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That Magic Moment

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Gwendolyn Brooks, the 29th Consultant in Poetry at the Library of Congress.

The following is a guest post by Caitlin Rizzo, staffer for the Poetry and Literature Center at the Library of Congress.

Today the Poetry and Literature Center’s friends from the Howard County Poetry and Literature Society debuted a remastered video of former director of the Library of Congress American Folklife Center Alan Jabbour and Howard University professor E. Ethelbert Miller interviewing then-Consultant in Poetry Gwendolyn Brooks. The video was shot in the Poetry Room of the Library’s Poetry and Literature Center.

In the video, Brooks discusses her poems, her award-winning career, and perhaps most importantly her role as a mentor to a great many aspiring poets. Brooks speaks naturally, plainly and eloquently, so that what becomes most apparent is her great generosity to her fellow writers. Even at the height of her success as a poet, Brooks made time and space to support the communities that had once fostered her as a young writer.

In our attic, she hosted many a workshop as well as groups of children and young writers alike. Brooks was the last consultant to hold residency in the Poetry Office (and now our newest poet laureate will be picking up the tradition in January), but in her time she made a legacy of transparency and accessibility that brought poetry to the nation. It’s humbling to know that long before I came to the Poetry and Literature Center, Gwendolyn Brooks received and responded to every single letter that ventured through this door.

Brooks hoped that one of her letters or her words would give a young writer that “magic moment,” as she calls it in the interview, which would spark a lifetime of possibility. She advises young writers to read and write voraciously about their daily lives.

In a particularly powerful moment, she warns about the one question she hears most from all aspiring writers (regardless of age). It’s a question that has become very concerning to me, as it seems to come ringing from our phones every day here at the Center: How do I get my poems published? Brooks calls this question “disheartening,” and after hearing it time after time, I can’t help but agree.

Brooks hoped to give poetry to the people; she wanted to share that “magic moment” when a poem alters the way a person understands themselves, their surroundings, and comes alive. Publishing a poem is an amazing feat, but it should never be the end of the journey. Poems become most powerful when they are shared; even the root of the word “publish,” literally to make public, expresses this.

To give a poem to the world is to share in an intimacy with others, to share with strangers a continuing journey filled with moments of joy and wonder, of confusion and discovery. A great poet like Gwendolyn Brooks creates such magic, which we find in her poems years after their publication and her death. This is how poetry sustains us.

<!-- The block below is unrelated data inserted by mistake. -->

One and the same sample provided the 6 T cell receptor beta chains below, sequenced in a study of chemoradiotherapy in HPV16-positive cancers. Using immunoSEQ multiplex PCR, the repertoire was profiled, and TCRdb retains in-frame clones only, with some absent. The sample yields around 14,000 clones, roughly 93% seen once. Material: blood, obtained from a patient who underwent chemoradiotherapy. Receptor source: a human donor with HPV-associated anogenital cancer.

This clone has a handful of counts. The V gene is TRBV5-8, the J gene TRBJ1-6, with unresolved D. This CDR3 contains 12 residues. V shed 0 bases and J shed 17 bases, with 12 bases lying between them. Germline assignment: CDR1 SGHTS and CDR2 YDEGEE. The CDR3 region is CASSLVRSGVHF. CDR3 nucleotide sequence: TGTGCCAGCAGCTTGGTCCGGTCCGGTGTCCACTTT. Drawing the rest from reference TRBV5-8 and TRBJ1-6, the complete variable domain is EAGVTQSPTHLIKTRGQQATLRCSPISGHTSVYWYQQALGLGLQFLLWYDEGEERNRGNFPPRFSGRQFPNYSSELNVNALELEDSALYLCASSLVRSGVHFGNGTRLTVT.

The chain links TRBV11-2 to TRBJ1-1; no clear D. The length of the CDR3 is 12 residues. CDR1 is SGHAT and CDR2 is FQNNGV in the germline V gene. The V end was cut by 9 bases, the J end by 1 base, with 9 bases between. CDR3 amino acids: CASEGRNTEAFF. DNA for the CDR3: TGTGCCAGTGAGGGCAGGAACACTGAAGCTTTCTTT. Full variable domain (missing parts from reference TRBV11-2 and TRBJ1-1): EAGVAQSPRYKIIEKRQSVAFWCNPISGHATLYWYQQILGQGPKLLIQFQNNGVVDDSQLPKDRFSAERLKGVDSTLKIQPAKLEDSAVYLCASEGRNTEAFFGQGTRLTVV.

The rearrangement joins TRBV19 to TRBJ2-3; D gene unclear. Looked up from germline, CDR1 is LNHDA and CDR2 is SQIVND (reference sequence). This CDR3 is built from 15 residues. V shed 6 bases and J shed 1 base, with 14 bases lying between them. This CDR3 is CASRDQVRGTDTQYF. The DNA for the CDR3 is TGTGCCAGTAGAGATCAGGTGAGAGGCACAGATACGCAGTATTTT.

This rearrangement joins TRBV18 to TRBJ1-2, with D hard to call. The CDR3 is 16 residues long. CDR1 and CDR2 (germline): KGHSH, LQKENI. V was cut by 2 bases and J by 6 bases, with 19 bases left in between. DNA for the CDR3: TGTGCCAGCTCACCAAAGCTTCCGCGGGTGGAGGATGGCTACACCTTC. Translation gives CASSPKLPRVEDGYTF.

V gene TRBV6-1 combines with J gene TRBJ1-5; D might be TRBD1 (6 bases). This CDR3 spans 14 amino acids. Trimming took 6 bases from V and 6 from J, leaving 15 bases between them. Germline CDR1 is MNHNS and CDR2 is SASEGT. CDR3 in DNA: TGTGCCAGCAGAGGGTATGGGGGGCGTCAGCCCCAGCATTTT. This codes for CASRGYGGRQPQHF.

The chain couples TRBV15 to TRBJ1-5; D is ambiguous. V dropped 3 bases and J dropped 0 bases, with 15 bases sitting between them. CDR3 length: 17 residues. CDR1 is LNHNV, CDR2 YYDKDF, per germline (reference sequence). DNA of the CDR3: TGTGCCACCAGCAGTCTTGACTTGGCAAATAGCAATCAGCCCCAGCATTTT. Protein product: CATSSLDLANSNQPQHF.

Comments (4)

  1. Very nice article, Caitlin!

  2. I have added poems from an anthology focusing
    on Black writers to my before , 4, Poem A Day
    Books, the three so named, from Zoland Press,
    the 180 collection ed. by Billy Collins, but now I
    found in one of Pittsburgh’s new “Street Libraries”
    ( litle “cupboards” outside some houses with
    books to take, and leave your own) the Vintage
    Book of African American Peotry. This book
    includes so many more than the few kind of
    token poems one gets even in so called
    enlightened high school classes, ( even college
    classes in my day, (I’m 76). So, gradually I
    grow into the garden of verses ( the title of the
    first poem book I was ever aware of ) offered by
    my to be sure narrow but at least gradually
    widening world. I find when I turn with regularity
    to the poems of others, the ones that ARE published, my own longing to be published (
    which I admit I do not support with aggressive
    “sending”, lessens some. We have, and have
    always has more poetry “out there” than we can
    begin to eat in a day.

  3. I have saved a handwritten thank-you note from Ms. Gwendolyn Brooks, a note she mailed to me in 1994, postmarked from Chicago. If this note would be of interest to the LOC, I would be pleased to donate it.

    The LOC re-mastered video is a treasure! Ms. Brooks’s use therein of the word “insouciance” illuminates my understanding of the word “non-chalance” in one of her poems. Also, I love her use therein of the word “nuance-ful”. 🙂

  4. Amazing and Inspirational! Thank you Caitlin and the Poetry Office for sharing this with us!

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